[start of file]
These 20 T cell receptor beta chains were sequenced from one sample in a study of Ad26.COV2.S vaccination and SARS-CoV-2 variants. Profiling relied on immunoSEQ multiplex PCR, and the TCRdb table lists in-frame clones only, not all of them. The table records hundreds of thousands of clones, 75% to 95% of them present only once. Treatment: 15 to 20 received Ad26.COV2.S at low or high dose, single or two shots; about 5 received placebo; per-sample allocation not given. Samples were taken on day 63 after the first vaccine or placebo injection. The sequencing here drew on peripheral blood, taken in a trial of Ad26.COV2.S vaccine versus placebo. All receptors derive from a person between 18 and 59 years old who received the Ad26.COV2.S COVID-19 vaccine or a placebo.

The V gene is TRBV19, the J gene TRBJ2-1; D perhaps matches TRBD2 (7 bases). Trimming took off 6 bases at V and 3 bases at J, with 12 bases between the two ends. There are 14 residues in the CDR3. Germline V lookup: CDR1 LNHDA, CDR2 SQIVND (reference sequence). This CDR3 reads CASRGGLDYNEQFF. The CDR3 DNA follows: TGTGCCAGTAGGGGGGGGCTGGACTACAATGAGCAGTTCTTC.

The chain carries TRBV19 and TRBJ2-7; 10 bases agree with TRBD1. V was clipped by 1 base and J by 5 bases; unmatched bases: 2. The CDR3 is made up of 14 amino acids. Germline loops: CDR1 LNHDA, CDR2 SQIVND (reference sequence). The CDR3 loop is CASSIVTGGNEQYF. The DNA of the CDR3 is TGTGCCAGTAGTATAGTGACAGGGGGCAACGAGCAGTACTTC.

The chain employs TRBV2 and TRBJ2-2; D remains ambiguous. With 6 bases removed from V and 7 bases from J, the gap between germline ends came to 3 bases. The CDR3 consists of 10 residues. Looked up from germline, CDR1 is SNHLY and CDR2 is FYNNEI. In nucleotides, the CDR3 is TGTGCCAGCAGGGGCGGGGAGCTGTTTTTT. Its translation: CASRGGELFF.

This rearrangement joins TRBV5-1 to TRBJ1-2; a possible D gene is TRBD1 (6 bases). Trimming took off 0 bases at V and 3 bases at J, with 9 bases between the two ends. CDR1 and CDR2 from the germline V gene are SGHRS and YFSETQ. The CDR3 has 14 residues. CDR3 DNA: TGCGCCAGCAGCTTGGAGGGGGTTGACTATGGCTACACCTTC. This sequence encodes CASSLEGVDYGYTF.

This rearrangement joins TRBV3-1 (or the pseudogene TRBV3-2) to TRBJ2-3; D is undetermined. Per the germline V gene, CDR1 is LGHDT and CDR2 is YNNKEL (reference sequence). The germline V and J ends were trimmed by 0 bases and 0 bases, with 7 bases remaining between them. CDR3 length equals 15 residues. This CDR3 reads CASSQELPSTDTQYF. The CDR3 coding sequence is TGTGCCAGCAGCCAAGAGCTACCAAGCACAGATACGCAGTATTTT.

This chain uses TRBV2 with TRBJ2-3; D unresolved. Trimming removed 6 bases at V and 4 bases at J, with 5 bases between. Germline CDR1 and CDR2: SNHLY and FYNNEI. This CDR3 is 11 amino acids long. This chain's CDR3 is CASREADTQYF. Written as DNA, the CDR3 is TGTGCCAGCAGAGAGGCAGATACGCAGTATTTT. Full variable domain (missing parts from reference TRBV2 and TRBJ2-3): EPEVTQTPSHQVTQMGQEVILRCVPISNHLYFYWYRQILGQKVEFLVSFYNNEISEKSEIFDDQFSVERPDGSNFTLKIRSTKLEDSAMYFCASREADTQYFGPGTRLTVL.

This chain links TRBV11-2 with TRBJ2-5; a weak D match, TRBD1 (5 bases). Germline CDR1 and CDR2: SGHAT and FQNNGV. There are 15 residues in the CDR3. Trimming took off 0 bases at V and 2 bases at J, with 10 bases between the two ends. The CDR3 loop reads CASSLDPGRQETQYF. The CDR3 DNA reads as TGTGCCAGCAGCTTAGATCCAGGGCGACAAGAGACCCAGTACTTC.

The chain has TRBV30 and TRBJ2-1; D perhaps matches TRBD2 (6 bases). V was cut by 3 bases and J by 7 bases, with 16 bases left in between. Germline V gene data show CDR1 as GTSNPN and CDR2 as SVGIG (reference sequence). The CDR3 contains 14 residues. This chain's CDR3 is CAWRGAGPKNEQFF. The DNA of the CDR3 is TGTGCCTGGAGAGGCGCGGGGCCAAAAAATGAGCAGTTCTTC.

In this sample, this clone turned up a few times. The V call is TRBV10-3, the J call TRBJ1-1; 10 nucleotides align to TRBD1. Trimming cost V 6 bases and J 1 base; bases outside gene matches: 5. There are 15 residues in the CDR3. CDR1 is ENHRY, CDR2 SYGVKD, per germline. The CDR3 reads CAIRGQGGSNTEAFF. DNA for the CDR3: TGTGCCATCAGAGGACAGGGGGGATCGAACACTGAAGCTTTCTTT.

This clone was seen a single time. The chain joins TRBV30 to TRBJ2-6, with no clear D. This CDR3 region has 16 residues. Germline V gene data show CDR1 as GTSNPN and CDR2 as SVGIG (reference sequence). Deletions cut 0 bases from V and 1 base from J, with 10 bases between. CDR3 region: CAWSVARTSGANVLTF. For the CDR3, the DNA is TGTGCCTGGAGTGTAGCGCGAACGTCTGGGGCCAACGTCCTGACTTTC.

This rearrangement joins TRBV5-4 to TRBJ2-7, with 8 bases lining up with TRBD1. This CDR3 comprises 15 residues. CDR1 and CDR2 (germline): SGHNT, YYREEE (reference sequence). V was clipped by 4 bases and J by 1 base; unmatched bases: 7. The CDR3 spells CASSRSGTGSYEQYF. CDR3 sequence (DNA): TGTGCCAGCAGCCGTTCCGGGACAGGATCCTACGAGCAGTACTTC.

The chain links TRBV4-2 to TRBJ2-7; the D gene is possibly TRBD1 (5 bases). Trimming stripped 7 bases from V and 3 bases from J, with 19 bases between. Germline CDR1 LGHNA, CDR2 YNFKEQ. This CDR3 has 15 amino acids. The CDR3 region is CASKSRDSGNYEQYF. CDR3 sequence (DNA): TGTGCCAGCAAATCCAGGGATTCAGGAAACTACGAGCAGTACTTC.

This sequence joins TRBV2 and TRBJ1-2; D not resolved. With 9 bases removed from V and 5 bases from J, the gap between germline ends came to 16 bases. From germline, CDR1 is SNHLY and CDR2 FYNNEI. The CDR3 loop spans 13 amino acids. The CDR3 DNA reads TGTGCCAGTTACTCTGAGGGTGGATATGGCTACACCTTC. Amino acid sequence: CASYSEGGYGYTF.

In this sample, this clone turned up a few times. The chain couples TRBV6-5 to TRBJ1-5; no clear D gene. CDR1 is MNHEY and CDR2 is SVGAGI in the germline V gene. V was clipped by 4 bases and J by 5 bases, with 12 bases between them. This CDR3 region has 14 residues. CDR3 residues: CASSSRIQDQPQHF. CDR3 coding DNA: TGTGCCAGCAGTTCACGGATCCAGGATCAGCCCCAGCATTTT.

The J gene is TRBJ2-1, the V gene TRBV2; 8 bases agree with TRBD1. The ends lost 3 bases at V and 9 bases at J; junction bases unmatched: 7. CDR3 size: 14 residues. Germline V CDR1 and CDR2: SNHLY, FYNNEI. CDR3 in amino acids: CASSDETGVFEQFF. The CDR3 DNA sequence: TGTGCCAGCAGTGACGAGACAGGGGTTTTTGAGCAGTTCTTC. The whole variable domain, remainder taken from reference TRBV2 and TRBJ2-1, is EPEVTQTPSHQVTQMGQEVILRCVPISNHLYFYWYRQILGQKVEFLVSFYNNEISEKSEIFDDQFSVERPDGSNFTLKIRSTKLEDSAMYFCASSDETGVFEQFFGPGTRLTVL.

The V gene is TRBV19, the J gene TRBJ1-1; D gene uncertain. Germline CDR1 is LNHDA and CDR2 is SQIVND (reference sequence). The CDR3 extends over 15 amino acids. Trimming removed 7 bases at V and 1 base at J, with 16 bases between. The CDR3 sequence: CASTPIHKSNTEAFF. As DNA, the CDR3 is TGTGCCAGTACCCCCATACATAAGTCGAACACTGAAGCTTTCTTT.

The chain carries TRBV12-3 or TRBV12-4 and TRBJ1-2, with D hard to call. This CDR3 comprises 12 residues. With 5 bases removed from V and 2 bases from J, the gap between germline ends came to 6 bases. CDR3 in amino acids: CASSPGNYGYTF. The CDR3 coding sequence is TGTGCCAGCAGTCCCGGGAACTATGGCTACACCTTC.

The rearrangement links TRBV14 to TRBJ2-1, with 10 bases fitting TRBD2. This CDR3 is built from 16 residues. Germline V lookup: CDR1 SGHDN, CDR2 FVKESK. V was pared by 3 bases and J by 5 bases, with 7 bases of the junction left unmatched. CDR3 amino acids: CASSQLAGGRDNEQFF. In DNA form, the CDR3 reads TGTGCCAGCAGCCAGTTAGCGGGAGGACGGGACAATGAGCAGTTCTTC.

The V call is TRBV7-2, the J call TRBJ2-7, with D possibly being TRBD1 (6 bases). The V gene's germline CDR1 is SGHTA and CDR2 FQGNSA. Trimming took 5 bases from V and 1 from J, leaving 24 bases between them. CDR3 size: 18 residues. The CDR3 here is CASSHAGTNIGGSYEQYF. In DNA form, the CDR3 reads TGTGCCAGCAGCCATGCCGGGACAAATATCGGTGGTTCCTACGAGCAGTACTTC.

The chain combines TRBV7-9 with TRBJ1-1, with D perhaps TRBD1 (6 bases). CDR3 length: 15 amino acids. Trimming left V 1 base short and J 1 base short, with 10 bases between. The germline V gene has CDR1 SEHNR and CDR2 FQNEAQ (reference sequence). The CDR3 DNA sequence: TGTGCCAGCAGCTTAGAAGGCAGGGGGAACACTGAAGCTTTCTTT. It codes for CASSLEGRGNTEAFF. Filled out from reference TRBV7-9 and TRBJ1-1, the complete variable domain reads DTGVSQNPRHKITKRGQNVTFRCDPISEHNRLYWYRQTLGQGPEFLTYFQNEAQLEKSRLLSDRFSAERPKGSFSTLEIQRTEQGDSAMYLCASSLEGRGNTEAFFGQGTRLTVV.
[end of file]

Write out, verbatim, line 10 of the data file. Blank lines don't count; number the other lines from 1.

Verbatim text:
In this sample, this clone turned up a few times. The V call is TRBV10-3, the J call TRBJ1-1; 10 nucleotides align to TRBD1. Trimming cost V 6 bases and J 1 base; bases outside gene matches: 5. There are 15 residues in the CDR3. CDR1 is ENHRY, CDR2 SYGVKD, per germline. The CDR3 reads CAIRGQGGSNTEAFF. DNA for the CDR3: TGTGCCATCAGAGGACAGGGGGGATCGAACACTGAAGCTTTCTTT.